Arrant Pedantry

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Linguists and Straw Men

Sorry I haven’t posted in so long (I know I say that a lot)—I’ve been busy with school and things. Anyway, a couple months back I got a comment on an old post of mine, and I wanted to address it. I know it’s a bit lame to respond to two-month-old comments, but it was on a two-year-old post, so I figure it’s okay.

The comment is here, under a post of mine entitled “Scriptivists”. I believe the comment is supposed to be a rebuttal of that post, but I’m a little confused by the attempt. The commenter apparently accuses me of burning straw men, but ironically, he sets up a massive straw man of his own.

His first point seems to make fun of linguists for using technical terminology, but I’m not sure what that really proves. After all, technical terminology allows you to be very specific about abstract or complicated issues, so how is that really a criticism? I suppose it keeps a lot of laypeople from understanding what you’re saying, but if that’s the worst criticism you’ve got, then I guess I’ve got to shrug my shoulders and say, “Guilty as charged.”

The second point just makes me scratch my head. Using usage evidence from the greatest writers is a bad thing now? Honestly, how do you determine what usage features are good and worthy of emulation if not by looking to the most respected writers in the language?

The last point is just stupid. How often do you see Geoffrey Pullum or Languagehat or any of the other linguistics bloggers whipping out the fact that they have graduate degrees?

And I must disagree with Mr. Kevin S. that the “Mrs. Grundys” of the world don’t actually exist. I’ve heard too many stupid usage superstitions being perpetuated today and seen too much Strunk & White worship to believe that that sort of prescriptivist is extinct. Take, for example, Sonia Sotomayor, who says that split infinities make her “blister”. Or takeone of my sister-in-law’s professors, who insisted that her students could not use the following features in their writing:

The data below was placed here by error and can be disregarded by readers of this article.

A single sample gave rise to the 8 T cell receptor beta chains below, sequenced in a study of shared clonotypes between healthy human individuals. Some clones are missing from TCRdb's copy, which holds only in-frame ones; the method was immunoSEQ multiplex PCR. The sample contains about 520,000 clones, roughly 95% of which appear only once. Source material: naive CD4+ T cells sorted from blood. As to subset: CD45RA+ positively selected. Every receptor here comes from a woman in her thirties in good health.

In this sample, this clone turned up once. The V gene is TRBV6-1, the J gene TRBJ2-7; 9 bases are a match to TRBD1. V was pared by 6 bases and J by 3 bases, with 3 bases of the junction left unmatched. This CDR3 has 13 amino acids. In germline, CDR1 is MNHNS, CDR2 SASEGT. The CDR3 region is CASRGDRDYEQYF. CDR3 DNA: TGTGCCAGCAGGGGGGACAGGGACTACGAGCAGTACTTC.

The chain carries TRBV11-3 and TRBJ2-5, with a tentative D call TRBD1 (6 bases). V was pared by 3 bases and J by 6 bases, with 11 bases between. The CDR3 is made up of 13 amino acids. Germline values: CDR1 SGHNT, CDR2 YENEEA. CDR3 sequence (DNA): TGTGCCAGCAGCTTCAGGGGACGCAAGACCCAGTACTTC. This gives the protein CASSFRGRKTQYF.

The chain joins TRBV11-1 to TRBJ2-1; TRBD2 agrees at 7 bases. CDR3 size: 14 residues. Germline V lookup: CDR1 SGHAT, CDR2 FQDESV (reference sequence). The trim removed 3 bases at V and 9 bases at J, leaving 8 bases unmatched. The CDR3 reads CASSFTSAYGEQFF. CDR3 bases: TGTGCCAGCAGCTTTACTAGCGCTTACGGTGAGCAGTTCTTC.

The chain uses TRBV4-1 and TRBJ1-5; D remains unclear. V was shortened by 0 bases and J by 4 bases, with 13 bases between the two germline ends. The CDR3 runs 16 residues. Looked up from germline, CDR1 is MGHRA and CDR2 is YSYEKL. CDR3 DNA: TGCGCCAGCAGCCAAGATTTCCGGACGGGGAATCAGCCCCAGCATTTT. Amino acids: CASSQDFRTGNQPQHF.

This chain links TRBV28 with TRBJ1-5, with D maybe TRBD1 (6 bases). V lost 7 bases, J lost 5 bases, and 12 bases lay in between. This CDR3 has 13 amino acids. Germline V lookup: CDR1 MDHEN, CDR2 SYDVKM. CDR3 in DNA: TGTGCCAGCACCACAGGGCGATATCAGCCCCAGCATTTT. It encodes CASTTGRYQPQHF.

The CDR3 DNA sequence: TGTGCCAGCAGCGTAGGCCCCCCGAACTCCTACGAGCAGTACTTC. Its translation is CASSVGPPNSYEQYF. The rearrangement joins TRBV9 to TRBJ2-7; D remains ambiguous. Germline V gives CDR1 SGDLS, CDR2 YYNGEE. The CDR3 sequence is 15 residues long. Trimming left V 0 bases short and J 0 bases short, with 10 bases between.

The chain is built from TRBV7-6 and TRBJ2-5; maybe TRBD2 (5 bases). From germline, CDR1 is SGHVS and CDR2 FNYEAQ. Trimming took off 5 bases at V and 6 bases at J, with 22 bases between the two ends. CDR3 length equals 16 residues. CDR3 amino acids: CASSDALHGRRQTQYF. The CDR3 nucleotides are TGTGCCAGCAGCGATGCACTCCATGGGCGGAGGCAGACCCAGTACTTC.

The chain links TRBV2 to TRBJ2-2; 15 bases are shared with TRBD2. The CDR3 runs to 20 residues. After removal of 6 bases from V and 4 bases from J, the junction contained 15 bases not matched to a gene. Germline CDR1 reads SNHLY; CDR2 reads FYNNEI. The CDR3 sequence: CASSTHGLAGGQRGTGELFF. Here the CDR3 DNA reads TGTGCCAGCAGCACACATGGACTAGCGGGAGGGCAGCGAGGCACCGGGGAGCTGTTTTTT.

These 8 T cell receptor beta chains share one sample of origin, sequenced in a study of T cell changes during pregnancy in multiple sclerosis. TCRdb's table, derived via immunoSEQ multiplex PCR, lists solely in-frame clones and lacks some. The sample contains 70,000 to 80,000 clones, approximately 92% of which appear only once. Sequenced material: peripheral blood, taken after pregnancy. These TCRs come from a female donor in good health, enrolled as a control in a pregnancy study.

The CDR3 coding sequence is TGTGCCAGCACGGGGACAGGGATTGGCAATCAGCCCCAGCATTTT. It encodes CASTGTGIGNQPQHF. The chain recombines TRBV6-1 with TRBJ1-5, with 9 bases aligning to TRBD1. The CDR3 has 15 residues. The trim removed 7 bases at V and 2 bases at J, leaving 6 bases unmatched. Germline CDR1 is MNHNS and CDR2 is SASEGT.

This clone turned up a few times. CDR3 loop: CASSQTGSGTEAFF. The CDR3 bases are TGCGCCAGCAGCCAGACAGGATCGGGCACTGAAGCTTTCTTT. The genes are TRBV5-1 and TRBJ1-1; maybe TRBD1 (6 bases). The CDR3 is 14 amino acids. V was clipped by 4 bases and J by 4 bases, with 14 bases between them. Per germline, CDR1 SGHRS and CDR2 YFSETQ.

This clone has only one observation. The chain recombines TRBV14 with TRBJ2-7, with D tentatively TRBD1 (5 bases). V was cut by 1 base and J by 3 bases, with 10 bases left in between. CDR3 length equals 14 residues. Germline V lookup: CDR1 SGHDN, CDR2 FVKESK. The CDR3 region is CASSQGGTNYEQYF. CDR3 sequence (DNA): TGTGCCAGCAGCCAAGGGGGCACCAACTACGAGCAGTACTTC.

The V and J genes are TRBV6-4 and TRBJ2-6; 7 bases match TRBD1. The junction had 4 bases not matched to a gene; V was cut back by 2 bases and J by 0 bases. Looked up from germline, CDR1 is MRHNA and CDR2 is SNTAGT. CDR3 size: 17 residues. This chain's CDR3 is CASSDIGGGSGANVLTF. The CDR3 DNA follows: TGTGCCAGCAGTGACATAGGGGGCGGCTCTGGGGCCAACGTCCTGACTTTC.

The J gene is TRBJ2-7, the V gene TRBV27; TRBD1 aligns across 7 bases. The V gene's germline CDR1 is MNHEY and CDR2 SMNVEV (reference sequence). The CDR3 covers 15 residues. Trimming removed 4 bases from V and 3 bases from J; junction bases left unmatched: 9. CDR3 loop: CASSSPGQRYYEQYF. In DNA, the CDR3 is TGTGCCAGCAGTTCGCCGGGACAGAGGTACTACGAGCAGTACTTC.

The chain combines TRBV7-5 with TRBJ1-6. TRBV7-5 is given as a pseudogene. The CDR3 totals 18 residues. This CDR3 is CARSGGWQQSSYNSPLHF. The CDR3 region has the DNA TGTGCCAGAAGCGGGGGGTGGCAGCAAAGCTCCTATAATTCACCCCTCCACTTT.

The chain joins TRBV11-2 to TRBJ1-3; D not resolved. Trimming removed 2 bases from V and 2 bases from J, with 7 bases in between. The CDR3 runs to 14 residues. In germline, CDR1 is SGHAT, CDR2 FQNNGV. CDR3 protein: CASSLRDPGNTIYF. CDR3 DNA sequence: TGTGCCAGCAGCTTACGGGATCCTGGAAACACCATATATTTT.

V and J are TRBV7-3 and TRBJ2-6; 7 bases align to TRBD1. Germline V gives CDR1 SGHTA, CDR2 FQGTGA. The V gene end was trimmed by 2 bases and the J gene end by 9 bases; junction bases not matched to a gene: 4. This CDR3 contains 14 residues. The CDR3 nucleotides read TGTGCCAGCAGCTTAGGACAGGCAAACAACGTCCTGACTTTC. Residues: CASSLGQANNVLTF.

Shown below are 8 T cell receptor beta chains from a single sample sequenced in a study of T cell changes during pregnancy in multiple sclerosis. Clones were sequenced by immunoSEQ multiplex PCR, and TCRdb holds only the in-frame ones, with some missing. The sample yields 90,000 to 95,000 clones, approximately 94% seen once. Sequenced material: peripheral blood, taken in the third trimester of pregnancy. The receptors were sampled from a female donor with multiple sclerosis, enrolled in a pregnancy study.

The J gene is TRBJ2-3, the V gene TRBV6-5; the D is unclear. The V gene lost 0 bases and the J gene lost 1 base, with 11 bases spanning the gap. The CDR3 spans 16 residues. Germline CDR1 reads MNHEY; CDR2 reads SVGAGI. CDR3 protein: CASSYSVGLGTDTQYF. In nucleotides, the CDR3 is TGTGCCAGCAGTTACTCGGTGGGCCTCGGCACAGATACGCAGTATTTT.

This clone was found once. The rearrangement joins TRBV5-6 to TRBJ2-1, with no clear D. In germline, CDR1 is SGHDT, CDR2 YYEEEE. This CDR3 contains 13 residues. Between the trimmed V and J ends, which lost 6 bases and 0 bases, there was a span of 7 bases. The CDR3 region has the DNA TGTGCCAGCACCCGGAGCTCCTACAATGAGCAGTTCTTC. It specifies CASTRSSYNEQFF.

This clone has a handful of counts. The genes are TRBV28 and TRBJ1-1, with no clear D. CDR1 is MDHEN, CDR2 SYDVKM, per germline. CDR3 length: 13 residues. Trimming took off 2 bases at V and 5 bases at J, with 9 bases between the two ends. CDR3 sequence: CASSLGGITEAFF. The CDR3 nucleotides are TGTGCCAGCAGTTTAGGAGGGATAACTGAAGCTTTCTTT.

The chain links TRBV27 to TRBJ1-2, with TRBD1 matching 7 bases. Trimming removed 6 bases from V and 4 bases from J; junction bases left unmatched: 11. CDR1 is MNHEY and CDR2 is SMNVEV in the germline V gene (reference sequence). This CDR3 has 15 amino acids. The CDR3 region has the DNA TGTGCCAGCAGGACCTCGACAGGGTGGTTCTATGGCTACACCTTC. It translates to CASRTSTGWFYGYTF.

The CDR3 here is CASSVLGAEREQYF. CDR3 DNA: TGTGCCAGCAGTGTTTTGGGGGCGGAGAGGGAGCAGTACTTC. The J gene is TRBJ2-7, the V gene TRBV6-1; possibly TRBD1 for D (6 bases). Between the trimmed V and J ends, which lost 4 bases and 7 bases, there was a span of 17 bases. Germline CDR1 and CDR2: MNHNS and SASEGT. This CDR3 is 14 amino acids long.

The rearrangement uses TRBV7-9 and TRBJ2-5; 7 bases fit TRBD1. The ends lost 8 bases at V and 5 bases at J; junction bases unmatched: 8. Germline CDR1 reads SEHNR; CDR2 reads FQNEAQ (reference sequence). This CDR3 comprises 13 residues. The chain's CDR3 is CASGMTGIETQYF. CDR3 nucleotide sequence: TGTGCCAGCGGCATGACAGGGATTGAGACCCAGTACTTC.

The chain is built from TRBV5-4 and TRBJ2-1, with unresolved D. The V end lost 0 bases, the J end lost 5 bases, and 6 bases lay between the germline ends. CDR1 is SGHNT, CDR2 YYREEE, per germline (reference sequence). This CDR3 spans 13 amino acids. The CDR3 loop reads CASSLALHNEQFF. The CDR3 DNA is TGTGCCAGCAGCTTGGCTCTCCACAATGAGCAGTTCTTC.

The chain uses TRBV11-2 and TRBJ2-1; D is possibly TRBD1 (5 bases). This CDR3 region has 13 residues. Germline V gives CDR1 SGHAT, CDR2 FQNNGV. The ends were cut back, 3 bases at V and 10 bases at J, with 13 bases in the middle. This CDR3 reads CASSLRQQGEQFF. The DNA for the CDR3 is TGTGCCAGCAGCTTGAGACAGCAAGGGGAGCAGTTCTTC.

• The first person
  • The passive voice
  • Phrases like “this paper will show . . .” or “the data suggest . . .” because, according to her, papers are not capable of showing and data is not capable of suggesting.

How, exactly, are you supposed to write an academic paper without resorting to one of those devices—none of which, by the way, are actually wrong—at one time or another? These proscriptions were absolutely nonsensical, supported by neither logic nor usage nor common sense.

There’s still an awful lot of absolute bloody nonsense coming from the prescriptivists of the world. (Of course, this is not to say that all or even most prescriptivists are like this; take, for example, the inimitable John McIntyre, who is one of the most sensible and well-informed prescriptivists I’ve ever encountered.) And sorry to say, I don’t see the same sort of stubborn and ill-informed arguments coming from the descriptivists’ camp. And I’m pretty sure I’ve never seen a descriptivist who resembled the straw man that Kevin S. constructed.

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How I Became a Descriptivist